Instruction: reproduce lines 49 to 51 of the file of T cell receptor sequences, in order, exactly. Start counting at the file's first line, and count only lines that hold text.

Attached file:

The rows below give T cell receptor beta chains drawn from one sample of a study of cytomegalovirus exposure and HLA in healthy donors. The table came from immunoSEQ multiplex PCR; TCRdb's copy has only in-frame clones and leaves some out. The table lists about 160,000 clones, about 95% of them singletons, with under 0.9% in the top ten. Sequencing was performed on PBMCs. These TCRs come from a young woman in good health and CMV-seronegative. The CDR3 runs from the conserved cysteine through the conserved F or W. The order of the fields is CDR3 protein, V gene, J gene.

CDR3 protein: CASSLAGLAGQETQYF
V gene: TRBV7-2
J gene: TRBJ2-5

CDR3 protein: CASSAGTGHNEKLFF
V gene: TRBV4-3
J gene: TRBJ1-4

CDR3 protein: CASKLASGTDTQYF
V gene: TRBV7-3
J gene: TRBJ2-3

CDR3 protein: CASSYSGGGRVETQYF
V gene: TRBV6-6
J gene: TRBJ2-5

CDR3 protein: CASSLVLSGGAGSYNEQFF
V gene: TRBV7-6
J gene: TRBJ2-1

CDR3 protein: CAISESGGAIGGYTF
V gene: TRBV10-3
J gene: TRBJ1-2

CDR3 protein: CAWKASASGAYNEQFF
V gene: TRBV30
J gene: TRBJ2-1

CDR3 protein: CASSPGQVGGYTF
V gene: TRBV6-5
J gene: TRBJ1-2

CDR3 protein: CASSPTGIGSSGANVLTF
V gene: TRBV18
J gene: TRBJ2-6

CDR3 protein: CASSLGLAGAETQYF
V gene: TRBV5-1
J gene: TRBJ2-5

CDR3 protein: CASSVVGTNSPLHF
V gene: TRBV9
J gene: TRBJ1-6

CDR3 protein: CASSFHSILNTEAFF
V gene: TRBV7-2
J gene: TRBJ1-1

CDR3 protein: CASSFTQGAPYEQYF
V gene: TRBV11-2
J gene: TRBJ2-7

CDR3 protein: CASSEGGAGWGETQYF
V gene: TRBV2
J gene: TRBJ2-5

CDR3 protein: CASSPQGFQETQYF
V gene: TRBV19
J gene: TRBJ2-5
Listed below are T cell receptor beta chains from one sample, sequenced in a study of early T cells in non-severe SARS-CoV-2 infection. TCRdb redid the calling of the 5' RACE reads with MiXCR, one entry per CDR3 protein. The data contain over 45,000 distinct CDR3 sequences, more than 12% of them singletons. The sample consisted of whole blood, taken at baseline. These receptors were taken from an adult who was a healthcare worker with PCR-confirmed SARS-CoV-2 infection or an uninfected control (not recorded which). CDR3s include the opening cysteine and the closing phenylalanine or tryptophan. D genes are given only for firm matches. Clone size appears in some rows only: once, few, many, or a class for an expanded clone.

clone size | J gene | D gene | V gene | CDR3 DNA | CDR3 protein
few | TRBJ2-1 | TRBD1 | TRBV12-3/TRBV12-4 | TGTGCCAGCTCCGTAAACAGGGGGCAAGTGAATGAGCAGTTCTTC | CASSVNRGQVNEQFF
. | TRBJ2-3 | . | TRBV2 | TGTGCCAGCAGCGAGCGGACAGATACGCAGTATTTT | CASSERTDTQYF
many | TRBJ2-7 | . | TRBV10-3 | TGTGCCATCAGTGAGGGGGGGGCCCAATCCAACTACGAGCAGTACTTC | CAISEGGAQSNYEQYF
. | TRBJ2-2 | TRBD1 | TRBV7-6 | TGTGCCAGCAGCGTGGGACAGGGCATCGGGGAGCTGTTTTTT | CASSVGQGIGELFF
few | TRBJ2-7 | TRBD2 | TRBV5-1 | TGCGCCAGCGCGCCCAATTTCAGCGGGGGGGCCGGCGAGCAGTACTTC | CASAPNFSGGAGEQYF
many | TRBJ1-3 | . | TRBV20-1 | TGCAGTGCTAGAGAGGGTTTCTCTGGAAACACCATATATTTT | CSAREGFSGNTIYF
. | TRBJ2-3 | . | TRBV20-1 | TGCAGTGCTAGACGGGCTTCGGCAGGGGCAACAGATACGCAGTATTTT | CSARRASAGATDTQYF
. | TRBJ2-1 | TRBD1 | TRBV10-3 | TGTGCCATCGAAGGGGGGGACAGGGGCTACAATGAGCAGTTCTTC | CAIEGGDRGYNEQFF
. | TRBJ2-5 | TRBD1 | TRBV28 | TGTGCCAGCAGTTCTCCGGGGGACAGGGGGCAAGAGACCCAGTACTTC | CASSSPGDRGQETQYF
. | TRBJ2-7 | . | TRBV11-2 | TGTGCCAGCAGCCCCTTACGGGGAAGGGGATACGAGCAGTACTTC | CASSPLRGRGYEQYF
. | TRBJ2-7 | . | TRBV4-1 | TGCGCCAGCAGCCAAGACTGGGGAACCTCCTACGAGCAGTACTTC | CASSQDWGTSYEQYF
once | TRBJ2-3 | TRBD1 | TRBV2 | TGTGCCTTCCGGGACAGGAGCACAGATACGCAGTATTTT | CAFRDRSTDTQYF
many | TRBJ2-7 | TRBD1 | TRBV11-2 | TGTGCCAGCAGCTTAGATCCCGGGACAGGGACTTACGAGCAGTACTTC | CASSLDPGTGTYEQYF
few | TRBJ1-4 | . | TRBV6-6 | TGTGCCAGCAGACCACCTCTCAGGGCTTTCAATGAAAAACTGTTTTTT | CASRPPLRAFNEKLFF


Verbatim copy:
few | TRBJ2-1 | TRBD1 | TRBV12-3/TRBV12-4 | TGTGCCAGCTCCGTAAACAGGGGGCAAGTGAATGAGCAGTTCTTC | CASSVNRGQVNEQFF
. | TRBJ2-3 | . | TRBV2 | TGTGCCAGCAGCGAGCGGACAGATACGCAGTATTTT | CASSERTDTQYF
many | TRBJ2-7 | . | TRBV10-3 | TGTGCCATCAGTGAGGGGGGGGCCCAATCCAACTACGAGCAGTACTTC | CAISEGGAQSNYEQYF